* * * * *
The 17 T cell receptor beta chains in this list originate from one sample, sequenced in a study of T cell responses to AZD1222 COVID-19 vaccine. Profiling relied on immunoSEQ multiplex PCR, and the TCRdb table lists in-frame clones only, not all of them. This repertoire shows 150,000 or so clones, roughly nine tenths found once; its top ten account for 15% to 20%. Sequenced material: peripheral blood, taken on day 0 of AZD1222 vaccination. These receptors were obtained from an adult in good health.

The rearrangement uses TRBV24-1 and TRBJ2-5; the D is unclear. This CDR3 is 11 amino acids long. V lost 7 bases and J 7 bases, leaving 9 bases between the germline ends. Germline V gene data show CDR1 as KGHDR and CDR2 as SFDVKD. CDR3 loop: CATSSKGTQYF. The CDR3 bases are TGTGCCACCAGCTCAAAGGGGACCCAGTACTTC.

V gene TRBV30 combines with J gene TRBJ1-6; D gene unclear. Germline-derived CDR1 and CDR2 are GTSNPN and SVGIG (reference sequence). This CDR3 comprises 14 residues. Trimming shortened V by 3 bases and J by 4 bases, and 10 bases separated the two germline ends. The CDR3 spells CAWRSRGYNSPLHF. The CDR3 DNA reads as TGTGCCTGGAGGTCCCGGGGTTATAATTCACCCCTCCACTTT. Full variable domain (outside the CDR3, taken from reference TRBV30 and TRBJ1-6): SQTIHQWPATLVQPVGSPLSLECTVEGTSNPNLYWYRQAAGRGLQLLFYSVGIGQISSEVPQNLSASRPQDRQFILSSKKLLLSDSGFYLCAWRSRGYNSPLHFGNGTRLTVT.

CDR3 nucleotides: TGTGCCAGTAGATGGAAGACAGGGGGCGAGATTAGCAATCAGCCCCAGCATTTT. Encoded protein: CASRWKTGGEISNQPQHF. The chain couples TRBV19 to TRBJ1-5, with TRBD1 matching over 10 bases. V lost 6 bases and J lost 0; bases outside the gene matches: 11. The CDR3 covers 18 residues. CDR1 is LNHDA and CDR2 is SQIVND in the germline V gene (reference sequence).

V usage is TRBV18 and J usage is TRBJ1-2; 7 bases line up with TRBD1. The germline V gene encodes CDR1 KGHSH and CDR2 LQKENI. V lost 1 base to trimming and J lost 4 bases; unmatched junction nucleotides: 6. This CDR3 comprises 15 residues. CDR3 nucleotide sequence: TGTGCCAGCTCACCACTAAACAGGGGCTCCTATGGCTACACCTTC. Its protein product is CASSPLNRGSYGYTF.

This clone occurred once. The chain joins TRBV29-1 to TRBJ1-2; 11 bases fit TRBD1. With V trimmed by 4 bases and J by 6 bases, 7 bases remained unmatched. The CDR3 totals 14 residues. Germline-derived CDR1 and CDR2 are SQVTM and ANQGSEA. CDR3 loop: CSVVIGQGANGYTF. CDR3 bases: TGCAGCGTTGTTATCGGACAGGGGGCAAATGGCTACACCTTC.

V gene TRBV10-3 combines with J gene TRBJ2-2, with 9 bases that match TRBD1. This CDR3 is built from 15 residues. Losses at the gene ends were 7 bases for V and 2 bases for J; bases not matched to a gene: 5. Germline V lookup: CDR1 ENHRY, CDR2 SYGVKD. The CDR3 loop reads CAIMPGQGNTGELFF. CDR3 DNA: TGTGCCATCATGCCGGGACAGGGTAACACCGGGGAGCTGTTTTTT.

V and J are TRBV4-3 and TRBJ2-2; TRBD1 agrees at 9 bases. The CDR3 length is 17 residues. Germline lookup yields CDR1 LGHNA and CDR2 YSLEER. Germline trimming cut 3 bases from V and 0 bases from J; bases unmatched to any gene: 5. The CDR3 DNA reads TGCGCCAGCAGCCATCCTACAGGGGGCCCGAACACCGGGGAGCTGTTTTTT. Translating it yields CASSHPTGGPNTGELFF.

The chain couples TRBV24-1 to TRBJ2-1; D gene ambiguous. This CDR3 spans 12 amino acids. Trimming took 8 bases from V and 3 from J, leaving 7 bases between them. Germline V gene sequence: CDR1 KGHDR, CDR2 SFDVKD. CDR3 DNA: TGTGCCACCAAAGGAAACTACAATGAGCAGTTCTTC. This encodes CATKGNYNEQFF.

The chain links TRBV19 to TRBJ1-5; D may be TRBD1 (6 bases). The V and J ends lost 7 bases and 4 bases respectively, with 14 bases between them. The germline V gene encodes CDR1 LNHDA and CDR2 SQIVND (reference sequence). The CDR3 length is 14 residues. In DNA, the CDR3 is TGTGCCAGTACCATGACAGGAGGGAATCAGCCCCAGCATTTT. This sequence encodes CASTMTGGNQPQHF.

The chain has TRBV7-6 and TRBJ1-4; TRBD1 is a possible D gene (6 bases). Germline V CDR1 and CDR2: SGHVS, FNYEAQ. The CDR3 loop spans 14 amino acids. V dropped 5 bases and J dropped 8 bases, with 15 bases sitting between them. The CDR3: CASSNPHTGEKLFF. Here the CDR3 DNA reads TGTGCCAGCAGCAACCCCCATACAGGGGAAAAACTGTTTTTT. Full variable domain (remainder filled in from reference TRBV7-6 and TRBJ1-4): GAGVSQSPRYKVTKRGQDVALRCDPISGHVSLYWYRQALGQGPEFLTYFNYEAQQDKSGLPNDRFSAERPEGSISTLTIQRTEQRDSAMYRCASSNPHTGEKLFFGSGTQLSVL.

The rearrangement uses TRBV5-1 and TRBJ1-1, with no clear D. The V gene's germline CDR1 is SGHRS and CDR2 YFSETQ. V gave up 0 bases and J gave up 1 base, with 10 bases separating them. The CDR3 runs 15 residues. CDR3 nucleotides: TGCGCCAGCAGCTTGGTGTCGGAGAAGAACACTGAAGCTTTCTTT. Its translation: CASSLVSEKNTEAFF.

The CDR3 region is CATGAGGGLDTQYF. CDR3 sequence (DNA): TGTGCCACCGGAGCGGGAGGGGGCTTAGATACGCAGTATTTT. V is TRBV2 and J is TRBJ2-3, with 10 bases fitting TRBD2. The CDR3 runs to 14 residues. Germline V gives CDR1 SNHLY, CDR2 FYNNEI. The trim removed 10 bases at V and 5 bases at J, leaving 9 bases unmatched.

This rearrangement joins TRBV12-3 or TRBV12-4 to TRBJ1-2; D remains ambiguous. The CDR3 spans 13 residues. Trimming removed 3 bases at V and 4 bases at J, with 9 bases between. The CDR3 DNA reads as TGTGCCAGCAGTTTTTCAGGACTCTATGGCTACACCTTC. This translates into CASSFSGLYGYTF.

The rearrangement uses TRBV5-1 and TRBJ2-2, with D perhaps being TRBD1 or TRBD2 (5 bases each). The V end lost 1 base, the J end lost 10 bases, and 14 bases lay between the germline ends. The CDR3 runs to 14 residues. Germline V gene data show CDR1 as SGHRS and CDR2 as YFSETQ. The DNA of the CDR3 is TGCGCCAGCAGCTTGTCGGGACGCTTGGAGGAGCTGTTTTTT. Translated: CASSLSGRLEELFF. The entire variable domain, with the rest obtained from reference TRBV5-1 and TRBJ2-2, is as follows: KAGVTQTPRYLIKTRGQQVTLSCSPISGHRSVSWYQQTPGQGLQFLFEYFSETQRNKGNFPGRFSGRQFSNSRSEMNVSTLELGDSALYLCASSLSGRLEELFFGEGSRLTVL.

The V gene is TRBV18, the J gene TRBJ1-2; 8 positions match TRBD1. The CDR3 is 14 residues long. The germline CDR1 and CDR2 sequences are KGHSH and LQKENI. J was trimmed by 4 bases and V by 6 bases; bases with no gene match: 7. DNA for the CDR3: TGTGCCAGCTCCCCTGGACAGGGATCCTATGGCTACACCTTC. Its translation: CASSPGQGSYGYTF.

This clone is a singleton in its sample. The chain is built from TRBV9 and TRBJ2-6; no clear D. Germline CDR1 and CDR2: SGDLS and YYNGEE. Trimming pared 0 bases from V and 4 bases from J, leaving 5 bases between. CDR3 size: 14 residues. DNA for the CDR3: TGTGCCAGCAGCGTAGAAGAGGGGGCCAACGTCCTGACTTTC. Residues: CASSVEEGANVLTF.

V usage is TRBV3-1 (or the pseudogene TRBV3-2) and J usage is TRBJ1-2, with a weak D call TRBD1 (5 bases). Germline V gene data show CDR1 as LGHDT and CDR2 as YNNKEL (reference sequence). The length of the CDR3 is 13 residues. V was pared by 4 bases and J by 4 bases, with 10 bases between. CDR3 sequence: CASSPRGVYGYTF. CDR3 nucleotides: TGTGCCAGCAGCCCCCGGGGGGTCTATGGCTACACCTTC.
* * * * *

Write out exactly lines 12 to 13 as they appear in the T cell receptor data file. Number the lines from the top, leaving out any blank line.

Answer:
The rearrangement uses TRBV5-1 and TRBJ1-1, with no clear D. The V gene's germline CDR1 is SGHRS and CDR2 YFSETQ. V gave up 0 bases and J gave up 1 base, with 10 bases separating them. The CDR3 runs 15 residues. CDR3 nucleotides: TGCGCCAGCAGCTTGGTGTCGGAGAAGAACACTGAAGCTTTCTTT. Its translation: CASSLVSEKNTEAFF.

The CDR3 region is CATGAGGGLDTQYF. CDR3 sequence (DNA): TGTGCCACCGGAGCGGGAGGGGGCTTAGATACGCAGTATTTT. V is TRBV2 and J is TRBJ2-3, with 10 bases fitting TRBD2. The CDR3 runs to 14 residues. Germline V gives CDR1 SNHLY, CDR2 FYNNEI. The trim removed 10 bases at V and 5 bases at J, leaving 9 bases unmatched.